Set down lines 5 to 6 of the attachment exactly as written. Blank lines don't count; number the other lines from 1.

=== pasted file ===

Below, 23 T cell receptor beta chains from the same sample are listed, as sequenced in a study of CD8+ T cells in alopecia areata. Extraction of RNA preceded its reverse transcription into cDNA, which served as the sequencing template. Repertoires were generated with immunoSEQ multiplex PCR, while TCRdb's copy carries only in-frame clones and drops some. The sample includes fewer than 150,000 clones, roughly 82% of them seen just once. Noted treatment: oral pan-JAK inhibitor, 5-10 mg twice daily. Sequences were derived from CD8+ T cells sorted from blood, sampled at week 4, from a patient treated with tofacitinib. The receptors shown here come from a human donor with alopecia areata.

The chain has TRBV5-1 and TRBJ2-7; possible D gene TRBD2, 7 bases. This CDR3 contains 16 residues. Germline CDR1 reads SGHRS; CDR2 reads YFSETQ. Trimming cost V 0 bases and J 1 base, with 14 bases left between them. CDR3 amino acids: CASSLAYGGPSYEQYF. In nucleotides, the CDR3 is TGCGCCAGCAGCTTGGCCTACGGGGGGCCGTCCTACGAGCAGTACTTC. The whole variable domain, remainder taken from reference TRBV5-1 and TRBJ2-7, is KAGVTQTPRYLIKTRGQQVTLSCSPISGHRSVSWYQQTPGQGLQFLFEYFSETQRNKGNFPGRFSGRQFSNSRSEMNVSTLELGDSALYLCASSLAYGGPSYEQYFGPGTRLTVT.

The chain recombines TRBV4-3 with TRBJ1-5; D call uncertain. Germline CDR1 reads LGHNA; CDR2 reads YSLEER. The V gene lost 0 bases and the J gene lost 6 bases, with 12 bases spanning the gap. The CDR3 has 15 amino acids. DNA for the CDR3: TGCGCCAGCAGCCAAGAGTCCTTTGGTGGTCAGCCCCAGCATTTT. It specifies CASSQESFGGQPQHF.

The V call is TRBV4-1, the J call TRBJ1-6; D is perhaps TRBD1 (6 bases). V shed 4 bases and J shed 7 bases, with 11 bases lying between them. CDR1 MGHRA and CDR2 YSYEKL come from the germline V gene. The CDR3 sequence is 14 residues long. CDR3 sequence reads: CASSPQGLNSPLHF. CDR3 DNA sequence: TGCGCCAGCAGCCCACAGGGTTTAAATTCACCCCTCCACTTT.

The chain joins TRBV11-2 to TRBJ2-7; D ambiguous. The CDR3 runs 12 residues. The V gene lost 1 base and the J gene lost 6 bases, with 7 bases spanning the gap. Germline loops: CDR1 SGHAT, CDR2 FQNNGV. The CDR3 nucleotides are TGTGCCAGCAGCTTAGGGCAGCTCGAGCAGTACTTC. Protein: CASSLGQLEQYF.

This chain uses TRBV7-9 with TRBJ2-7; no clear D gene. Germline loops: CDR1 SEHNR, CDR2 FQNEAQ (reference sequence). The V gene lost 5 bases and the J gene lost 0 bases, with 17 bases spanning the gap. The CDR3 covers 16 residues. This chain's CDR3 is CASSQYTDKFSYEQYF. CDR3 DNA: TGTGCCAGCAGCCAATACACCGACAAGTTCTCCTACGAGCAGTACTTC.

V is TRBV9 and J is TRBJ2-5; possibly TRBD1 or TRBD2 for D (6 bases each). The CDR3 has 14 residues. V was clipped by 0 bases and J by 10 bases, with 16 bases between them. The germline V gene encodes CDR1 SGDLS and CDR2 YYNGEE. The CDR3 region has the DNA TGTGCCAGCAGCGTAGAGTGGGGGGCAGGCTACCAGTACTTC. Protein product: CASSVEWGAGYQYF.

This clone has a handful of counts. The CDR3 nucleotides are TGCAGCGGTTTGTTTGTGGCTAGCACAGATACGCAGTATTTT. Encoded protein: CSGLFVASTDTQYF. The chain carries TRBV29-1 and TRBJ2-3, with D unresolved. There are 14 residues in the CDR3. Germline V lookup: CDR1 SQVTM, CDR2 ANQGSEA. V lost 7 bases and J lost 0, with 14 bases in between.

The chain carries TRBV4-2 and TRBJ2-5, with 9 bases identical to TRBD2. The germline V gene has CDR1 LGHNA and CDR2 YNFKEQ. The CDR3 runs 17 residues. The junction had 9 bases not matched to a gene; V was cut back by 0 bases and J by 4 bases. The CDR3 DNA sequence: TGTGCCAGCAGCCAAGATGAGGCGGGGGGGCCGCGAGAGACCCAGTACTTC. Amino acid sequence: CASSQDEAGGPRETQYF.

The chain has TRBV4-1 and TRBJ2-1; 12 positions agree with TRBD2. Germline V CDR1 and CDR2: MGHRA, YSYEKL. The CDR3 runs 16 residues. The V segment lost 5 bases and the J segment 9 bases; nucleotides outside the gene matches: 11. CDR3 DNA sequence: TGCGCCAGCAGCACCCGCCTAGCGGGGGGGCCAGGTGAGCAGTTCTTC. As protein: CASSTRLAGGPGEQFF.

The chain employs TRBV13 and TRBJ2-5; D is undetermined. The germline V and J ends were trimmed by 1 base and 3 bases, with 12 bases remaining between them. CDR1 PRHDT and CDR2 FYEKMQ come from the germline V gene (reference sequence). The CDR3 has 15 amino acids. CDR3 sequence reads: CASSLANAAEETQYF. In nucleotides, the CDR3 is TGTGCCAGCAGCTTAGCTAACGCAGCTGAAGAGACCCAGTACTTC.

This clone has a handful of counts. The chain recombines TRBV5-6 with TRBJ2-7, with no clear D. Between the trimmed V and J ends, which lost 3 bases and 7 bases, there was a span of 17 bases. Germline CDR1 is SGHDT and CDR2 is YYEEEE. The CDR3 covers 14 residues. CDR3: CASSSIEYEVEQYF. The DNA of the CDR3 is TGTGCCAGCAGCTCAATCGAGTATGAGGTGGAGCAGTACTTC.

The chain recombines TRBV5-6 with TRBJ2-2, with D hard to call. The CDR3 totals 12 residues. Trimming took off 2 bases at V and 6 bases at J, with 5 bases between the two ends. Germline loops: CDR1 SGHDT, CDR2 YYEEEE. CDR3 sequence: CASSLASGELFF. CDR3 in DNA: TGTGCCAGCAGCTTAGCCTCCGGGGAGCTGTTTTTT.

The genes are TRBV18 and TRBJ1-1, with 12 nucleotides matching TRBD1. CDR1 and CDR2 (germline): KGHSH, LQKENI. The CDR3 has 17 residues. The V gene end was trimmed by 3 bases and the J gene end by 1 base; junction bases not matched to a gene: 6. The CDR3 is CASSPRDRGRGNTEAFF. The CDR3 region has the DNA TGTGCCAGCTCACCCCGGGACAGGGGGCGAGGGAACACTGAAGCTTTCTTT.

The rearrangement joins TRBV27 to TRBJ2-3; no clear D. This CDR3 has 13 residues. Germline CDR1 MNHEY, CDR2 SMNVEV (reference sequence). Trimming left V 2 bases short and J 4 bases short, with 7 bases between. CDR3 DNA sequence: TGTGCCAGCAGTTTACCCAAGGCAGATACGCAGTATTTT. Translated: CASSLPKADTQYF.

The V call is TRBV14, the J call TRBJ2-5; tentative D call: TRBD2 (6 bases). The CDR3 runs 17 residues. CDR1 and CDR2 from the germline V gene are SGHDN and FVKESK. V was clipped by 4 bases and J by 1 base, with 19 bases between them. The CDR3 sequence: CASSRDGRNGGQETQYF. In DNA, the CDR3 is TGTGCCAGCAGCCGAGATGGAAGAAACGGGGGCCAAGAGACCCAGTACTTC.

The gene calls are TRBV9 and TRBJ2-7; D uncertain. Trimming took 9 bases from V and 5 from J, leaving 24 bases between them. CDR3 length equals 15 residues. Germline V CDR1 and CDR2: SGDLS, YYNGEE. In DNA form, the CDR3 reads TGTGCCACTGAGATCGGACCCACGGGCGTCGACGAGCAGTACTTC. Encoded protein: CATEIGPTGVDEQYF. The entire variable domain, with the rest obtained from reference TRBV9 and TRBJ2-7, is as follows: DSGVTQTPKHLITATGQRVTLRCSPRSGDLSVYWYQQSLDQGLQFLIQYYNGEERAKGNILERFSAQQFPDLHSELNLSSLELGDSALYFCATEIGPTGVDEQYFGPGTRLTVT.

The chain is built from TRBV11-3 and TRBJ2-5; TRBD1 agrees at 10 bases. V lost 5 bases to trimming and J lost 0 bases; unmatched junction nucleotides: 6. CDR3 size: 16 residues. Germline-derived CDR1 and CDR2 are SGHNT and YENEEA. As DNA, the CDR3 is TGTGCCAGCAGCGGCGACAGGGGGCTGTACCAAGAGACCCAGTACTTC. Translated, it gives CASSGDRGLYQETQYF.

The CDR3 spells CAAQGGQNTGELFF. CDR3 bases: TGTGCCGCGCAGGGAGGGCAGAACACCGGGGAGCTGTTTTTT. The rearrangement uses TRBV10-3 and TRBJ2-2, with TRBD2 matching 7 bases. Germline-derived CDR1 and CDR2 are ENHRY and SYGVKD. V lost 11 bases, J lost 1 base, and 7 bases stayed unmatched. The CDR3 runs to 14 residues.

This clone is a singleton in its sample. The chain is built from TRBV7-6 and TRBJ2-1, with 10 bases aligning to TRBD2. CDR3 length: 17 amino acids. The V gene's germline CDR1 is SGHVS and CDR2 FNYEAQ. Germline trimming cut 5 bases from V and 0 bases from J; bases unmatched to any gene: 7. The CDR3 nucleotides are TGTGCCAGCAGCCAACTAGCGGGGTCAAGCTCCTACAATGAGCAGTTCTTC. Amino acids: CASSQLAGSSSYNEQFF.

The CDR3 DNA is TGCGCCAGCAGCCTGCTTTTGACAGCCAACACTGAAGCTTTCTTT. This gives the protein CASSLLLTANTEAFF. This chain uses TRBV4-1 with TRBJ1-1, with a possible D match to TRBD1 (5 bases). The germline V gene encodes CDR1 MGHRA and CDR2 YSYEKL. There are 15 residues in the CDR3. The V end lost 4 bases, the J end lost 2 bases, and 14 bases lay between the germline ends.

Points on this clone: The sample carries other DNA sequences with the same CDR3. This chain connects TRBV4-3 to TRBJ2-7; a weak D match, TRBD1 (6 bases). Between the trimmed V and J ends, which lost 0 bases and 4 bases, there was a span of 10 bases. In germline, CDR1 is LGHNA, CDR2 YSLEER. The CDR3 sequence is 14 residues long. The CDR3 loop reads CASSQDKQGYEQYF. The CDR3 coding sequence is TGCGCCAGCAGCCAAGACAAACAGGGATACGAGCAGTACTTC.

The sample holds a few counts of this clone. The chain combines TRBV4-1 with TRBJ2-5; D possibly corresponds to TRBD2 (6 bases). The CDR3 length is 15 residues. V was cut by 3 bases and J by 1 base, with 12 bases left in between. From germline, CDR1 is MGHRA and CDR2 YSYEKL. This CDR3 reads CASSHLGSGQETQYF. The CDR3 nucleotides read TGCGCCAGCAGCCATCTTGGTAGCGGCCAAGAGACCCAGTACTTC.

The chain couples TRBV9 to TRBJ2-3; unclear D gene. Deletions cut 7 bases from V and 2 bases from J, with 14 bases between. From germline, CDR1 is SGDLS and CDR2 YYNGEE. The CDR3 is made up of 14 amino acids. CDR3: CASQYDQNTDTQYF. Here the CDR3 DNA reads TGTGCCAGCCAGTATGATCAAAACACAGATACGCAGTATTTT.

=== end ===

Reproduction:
The chain joins TRBV11-2 to TRBJ2-7; D ambiguous. The CDR3 runs 12 residues. The V gene lost 1 base and the J gene lost 6 bases, with 7 bases spanning the gap. Germline loops: CDR1 SGHAT, CDR2 FQNNGV. The CDR3 nucleotides are TGTGCCAGCAGCTTAGGGCAGCTCGAGCAGTACTTC. Protein: CASSLGQLEQYF.

This chain uses TRBV7-9 with TRBJ2-7; no clear D gene. Germline loops: CDR1 SEHNR, CDR2 FQNEAQ (reference sequence). The V gene lost 5 bases and the J gene lost 0 bases, with 17 bases spanning the gap. The CDR3 covers 16 residues. This chain's CDR3 is CASSQYTDKFSYEQYF. CDR3 DNA: TGTGCCAGCAGCCAATACACCGACAAGTTCTCCTACGAGCAGTACTTC.